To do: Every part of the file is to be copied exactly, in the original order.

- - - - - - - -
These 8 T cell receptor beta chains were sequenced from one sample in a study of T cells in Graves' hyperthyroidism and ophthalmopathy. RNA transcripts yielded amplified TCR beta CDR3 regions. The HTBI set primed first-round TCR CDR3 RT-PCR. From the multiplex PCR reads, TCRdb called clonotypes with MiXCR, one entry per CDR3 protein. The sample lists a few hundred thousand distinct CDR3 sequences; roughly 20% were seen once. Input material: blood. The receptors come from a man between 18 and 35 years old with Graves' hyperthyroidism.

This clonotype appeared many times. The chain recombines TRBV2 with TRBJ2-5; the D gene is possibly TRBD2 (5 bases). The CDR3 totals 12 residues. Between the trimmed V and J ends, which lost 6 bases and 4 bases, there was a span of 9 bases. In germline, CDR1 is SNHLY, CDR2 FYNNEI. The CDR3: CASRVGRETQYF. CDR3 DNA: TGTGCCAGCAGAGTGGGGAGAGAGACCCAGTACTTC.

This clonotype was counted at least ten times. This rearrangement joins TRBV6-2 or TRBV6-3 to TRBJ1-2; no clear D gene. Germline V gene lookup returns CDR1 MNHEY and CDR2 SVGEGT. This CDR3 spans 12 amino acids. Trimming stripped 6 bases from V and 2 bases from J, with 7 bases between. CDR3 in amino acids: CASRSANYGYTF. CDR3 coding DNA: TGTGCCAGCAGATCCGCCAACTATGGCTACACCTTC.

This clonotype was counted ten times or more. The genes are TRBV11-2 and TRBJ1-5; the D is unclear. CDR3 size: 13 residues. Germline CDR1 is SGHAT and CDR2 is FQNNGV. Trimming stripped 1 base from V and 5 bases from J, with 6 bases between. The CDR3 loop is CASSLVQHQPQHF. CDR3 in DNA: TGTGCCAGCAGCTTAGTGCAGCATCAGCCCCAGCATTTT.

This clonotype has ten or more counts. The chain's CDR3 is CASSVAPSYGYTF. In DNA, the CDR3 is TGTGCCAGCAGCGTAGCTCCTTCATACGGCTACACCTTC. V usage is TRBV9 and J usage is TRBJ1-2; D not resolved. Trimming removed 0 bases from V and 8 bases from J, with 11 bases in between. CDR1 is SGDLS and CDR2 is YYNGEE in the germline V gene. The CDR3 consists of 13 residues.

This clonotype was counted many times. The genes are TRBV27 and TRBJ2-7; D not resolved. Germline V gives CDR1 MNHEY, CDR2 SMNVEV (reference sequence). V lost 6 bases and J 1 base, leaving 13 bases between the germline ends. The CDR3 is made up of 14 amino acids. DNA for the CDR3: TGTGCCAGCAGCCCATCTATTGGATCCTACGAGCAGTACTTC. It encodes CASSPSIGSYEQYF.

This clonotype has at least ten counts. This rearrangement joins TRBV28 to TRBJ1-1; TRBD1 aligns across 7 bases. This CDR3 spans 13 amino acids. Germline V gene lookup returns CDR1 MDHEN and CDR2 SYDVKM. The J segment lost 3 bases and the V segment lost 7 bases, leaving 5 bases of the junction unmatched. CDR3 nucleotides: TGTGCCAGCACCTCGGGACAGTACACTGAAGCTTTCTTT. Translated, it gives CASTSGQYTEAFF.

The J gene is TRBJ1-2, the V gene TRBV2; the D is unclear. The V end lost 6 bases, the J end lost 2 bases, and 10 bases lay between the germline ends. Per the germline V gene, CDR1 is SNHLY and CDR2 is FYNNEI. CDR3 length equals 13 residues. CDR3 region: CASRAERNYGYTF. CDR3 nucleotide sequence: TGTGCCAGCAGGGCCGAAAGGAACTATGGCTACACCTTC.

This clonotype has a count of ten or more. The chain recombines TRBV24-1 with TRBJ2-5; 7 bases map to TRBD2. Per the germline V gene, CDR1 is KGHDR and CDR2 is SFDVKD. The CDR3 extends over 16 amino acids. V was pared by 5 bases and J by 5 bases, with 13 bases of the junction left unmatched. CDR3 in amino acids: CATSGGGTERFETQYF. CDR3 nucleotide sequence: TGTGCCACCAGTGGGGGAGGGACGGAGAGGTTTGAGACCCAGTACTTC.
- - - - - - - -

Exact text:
These 8 T cell receptor beta chains were sequenced from one sample in a study of T cells in Graves' hyperthyroidism and ophthalmopathy. RNA transcripts yielded amplified TCR beta CDR3 regions. The HTBI set primed first-round TCR CDR3 RT-PCR. From the multiplex PCR reads, TCRdb called clonotypes with MiXCR, one entry per CDR3 protein. The sample lists a few hundred thousand distinct CDR3 sequences; roughly 20% were seen once. Input material: blood. The receptors come from a man between 18 and 35 years old with Graves' hyperthyroidism.

This clonotype appeared many times. The chain recombines TRBV2 with TRBJ2-5; the D gene is possibly TRBD2 (5 bases). The CDR3 totals 12 residues. Between the trimmed V and J ends, which lost 6 bases and 4 bases, there was a span of 9 bases. In germline, CDR1 is SNHLY, CDR2 FYNNEI. The CDR3: CASRVGRETQYF. CDR3 DNA: TGTGCCAGCAGAGTGGGGAGAGAGACCCAGTACTTC.

This clonotype was counted at least ten times. This rearrangement joins TRBV6-2 or TRBV6-3 to TRBJ1-2; no clear D gene. Germline V gene lookup returns CDR1 MNHEY and CDR2 SVGEGT. This CDR3 spans 12 amino acids. Trimming stripped 6 bases from V and 2 bases from J, with 7 bases between. CDR3 in amino acids: CASRSANYGYTF. CDR3 coding DNA: TGTGCCAGCAGATCCGCCAACTATGGCTACACCTTC.

This clonotype was counted ten times or more. The genes are TRBV11-2 and TRBJ1-5; the D is unclear. CDR3 size: 13 residues. Germline CDR1 is SGHAT and CDR2 is FQNNGV. Trimming stripped 1 base from V and 5 bases from J, with 6 bases between. The CDR3 loop is CASSLVQHQPQHF. CDR3 in DNA: TGTGCCAGCAGCTTAGTGCAGCATCAGCCCCAGCATTTT.

This clonotype has ten or more counts. The chain's CDR3 is CASSVAPSYGYTF. In DNA, the CDR3 is TGTGCCAGCAGCGTAGCTCCTTCATACGGCTACACCTTC. V usage is TRBV9 and J usage is TRBJ1-2; D not resolved. Trimming removed 0 bases from V and 8 bases from J, with 11 bases in between. CDR1 is SGDLS and CDR2 is YYNGEE in the germline V gene. The CDR3 consists of 13 residues.

This clonotype was counted many times. The genes are TRBV27 and TRBJ2-7; D not resolved. Germline V gives CDR1 MNHEY, CDR2 SMNVEV (reference sequence). V lost 6 bases and J 1 base, leaving 13 bases between the germline ends. The CDR3 is made up of 14 amino acids. DNA for the CDR3: TGTGCCAGCAGCCCATCTATTGGATCCTACGAGCAGTACTTC. It encodes CASSPSIGSYEQYF.

This clonotype has at least ten counts. This rearrangement joins TRBV28 to TRBJ1-1; TRBD1 aligns across 7 bases. This CDR3 spans 13 amino acids. Germline V gene lookup returns CDR1 MDHEN and CDR2 SYDVKM. The J segment lost 3 bases and the V segment lost 7 bases, leaving 5 bases of the junction unmatched. CDR3 nucleotides: TGTGCCAGCACCTCGGGACAGTACACTGAAGCTTTCTTT. Translated, it gives CASTSGQYTEAFF.

The J gene is TRBJ1-2, the V gene TRBV2; the D is unclear. The V end lost 6 bases, the J end lost 2 bases, and 10 bases lay between the germline ends. Per the germline V gene, CDR1 is SNHLY and CDR2 is FYNNEI. CDR3 length equals 13 residues. CDR3 region: CASRAERNYGYTF. CDR3 nucleotide sequence: TGTGCCAGCAGGGCCGAAAGGAACTATGGCTACACCTTC.

This clonotype has a count of ten or more. The chain recombines TRBV24-1 with TRBJ2-5; 7 bases map to TRBD2. Per the germline V gene, CDR1 is KGHDR and CDR2 is SFDVKD. The CDR3 extends over 16 amino acids. V was pared by 5 bases and J by 5 bases, with 13 bases of the junction left unmatched. CDR3 in amino acids: CATSGGGTERFETQYF. CDR3 nucleotide sequence: TGTGCCACCAGTGGGGGAGGGACGGAGAGGTTTGAGACCCAGTACTTC.